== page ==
Bridging the Gap: Navigating the Isolation of Being First-Gen

As a first-gen college student or professional, you may often find yourself navigating uncharted territories, not just for yourself but for your entire family

First gen isolation

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Being the first, a trailblazer, and a hope for your family and ancestors is a lot of pressure, but it can also be a lonely journey. The more “new” and “first” experiences you have, the larger the gap you may feel from your loved ones. They may support you and want the best for you, but it is often hard for them to understand some experiences that they have not lived themselves. As a first-gen college student or professional, you may often find yourself navigating uncharted territories, not just for yourself but for your entire family. As the bridge between worlds, you may  often feel the pressure of balancing two cultures, two sets of expectations, and, ultimately, two identities. Over time, this bridge may feel longer, and the gap between you and your loved ones may grow, leading to an increased sense of isolation. I am  a first-gen therapist who specializes in working with first-gen professionals. In addition to supporting individuals through these experiences, I have also lived them. When I reflect on my educational journey, I realize that every step that I took toward advancing my career felt like a step away from my family.

A memorable moment came after I was accepted into the master’s program in psychological counseling at Columbia University. I was over the moon with excitement, and then I went to share the news with my parents. You can imagine my surprise when their reactions included, “Te vas a ir a vivir a Colombia? Are you moving to be away from us?” In that moment, I felt frustrated that my parents could not celebrate what felt like a monumental opportunity for me. It was not the reaction I hoped for and I will admit that I felt defeated at the time. As I reflect back, I think they were hearing, “our little girl is going to move out-of-state and we won’t be able to see her anymore.” Yet, I wanted them to understand my joy and be able to celebrate my accomplishments.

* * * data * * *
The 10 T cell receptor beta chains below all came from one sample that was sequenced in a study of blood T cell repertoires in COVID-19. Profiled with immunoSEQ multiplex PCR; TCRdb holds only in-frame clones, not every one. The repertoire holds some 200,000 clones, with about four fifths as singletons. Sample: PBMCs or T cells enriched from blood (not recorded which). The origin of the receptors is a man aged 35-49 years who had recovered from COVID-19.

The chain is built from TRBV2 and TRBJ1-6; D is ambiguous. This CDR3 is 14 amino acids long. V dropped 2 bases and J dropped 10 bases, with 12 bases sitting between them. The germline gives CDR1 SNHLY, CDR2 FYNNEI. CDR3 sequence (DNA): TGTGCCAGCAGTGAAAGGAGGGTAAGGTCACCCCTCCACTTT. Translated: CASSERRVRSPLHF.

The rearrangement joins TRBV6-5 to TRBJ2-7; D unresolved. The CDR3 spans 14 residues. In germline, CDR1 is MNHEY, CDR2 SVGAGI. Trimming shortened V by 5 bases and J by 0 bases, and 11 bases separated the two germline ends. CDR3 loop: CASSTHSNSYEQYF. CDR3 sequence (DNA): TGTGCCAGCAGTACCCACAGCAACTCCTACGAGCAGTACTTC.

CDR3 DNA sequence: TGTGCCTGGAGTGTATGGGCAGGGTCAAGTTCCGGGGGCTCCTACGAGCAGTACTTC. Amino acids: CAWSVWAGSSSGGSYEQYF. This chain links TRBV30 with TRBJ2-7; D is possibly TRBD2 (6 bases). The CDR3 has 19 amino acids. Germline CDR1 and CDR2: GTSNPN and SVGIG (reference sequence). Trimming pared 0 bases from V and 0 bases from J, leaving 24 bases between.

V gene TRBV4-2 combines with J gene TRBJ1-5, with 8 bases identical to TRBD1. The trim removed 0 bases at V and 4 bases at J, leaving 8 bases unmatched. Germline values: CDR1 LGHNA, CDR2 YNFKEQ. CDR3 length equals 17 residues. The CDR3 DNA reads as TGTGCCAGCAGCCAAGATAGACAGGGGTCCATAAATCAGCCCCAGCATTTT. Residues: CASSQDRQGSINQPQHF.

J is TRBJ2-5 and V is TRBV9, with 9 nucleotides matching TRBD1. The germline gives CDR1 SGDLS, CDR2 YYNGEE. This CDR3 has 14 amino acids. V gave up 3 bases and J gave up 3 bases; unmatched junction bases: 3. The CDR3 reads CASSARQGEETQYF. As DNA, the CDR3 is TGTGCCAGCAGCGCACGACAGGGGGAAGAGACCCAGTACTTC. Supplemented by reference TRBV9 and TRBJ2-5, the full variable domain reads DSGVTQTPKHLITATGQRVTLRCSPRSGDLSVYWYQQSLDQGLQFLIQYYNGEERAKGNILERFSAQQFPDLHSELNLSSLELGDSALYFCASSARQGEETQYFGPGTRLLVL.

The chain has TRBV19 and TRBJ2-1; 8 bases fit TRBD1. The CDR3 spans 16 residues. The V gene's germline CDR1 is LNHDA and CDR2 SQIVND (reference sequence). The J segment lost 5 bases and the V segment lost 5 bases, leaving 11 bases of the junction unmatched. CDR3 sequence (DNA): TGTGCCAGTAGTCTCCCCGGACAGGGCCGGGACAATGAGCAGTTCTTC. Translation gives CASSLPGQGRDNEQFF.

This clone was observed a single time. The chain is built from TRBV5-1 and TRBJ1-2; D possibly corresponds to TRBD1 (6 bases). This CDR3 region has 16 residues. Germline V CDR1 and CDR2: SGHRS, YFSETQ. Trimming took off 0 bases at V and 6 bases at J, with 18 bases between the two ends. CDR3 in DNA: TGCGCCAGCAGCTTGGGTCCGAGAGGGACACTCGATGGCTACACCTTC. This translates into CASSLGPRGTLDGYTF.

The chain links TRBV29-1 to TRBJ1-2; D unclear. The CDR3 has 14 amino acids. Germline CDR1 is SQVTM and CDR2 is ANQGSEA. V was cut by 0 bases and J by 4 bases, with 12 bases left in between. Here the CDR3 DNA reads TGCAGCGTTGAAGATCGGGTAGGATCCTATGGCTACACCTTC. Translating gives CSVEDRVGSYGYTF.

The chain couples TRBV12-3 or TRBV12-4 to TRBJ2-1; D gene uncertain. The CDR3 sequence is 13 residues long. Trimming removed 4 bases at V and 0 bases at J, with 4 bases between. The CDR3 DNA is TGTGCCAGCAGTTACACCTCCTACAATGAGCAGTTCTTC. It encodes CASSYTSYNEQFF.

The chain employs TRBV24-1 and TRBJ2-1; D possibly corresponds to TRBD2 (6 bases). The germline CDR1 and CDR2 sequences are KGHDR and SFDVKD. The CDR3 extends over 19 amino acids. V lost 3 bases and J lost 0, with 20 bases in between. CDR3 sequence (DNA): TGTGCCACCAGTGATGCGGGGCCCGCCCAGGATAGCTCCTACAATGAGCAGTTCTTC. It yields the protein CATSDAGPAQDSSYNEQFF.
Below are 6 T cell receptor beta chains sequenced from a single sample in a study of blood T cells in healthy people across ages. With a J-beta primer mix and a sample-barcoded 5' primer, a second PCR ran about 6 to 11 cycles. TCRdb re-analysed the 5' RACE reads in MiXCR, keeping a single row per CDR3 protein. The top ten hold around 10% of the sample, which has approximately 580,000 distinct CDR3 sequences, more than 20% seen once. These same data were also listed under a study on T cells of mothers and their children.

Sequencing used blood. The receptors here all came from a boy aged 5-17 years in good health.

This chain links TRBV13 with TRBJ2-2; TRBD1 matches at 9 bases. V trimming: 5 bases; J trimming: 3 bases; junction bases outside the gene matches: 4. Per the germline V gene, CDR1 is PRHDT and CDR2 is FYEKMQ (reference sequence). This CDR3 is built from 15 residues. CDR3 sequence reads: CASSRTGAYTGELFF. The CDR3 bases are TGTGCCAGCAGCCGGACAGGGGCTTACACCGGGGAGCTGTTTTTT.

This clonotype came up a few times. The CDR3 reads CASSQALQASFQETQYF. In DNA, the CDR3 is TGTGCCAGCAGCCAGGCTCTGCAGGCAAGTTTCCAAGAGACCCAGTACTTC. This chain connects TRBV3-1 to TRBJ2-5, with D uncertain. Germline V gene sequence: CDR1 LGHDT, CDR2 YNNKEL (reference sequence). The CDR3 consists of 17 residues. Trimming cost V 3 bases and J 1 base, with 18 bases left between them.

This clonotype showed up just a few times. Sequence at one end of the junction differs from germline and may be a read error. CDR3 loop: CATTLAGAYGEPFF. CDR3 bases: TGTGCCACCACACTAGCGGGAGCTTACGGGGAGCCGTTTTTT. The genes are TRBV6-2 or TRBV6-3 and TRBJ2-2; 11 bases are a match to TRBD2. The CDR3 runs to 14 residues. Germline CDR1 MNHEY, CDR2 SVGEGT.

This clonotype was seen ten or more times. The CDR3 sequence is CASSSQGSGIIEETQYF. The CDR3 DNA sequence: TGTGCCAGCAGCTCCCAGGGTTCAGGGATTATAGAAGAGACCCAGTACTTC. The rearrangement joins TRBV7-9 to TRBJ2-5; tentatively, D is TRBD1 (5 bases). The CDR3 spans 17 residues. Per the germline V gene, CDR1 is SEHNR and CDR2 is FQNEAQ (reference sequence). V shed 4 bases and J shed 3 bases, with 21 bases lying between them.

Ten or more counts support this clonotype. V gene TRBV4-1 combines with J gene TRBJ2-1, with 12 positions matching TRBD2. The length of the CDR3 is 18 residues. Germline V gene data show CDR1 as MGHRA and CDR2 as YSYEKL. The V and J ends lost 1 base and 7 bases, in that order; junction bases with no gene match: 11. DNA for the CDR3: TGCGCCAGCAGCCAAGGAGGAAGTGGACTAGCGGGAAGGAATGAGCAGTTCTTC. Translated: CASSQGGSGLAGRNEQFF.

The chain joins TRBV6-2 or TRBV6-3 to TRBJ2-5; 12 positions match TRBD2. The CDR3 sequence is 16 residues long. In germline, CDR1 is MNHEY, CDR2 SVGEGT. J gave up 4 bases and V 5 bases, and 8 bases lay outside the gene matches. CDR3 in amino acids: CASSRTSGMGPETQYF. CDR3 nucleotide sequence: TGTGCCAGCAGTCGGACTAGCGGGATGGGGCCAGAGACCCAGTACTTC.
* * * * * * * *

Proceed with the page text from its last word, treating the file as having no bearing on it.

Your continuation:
After I moved to New York City, I felt the pressure to only share my wins with them, fearing if I shared my challenges they would shame me and tell me I made the wrong decision. This is part of what increased the gap that I felt  between us. In my efforts to “protect them” I was actually pushing them away and increasing my sense of isolation.

My story is just one example of the many instances where first-gens may start to feel a gap between them and their loves ones that leads to a sense of isolation. However, there are ways to reduce both the gap and reduce our feelings of isolation. The key to navigating this isolation lies in several strategies, with the most important  being the pursuit of community. Community provides healing and a sense of belonging. In connecting with others who share similar experiences, we find comfort in the knowledge that we are not alone in our journey.  Seek out others who have similar experiences. Whether it’s through formal support groups, online forums, or casual meetups, these connections remind us that there are many trailblazers out there, each forging their own unique path.

Communication also plays a crucial role, and it involves not only our own learning but also educating our families. By taking the time to share and explain our experiences with our loved ones, we can help close the gaps in understanding between us. This process requires patience and clear communication, especially since these concepts were once new to us too.

Finally, adjusting our expectations of our family’s understanding is crucial. Our families may not fully understand the complex details of an academic assignment or the subtle aspects of workplace politics, but they can share in the joy of our achievements. Meeting them where they are, in terms of comprehension and support, can bring a deeper sense of mutual satisfaction and connection. For example, your loved ones may be able to celebrate  you getting a promotion, but they may not be able to understand what the change in your job title means to you. Let them support you in the way that they can rather than feel frustrated at their inability to fully understand your experience.

The journey of a first-gen individual is uniquely challenging, but these strategies can make the path less isolating. By finding our community, educating our loved ones, and aligning our expectations with reality, we can navigate these experiences with a sense of shared understanding and joy. As first-gens, we’re the trailblazers in our families. Although our journeys might feel lonely at times, it’s also full of opportunities for making connections, learning and growing, and making our dreams a reality.

Dr. Lisette Sanchez is a bilingual licensed psychologist and founder of Calathea Wellness, a virtual practice providing individual therapy in California. She has a passion for working with BIPOC folxs and first-generation professionals.

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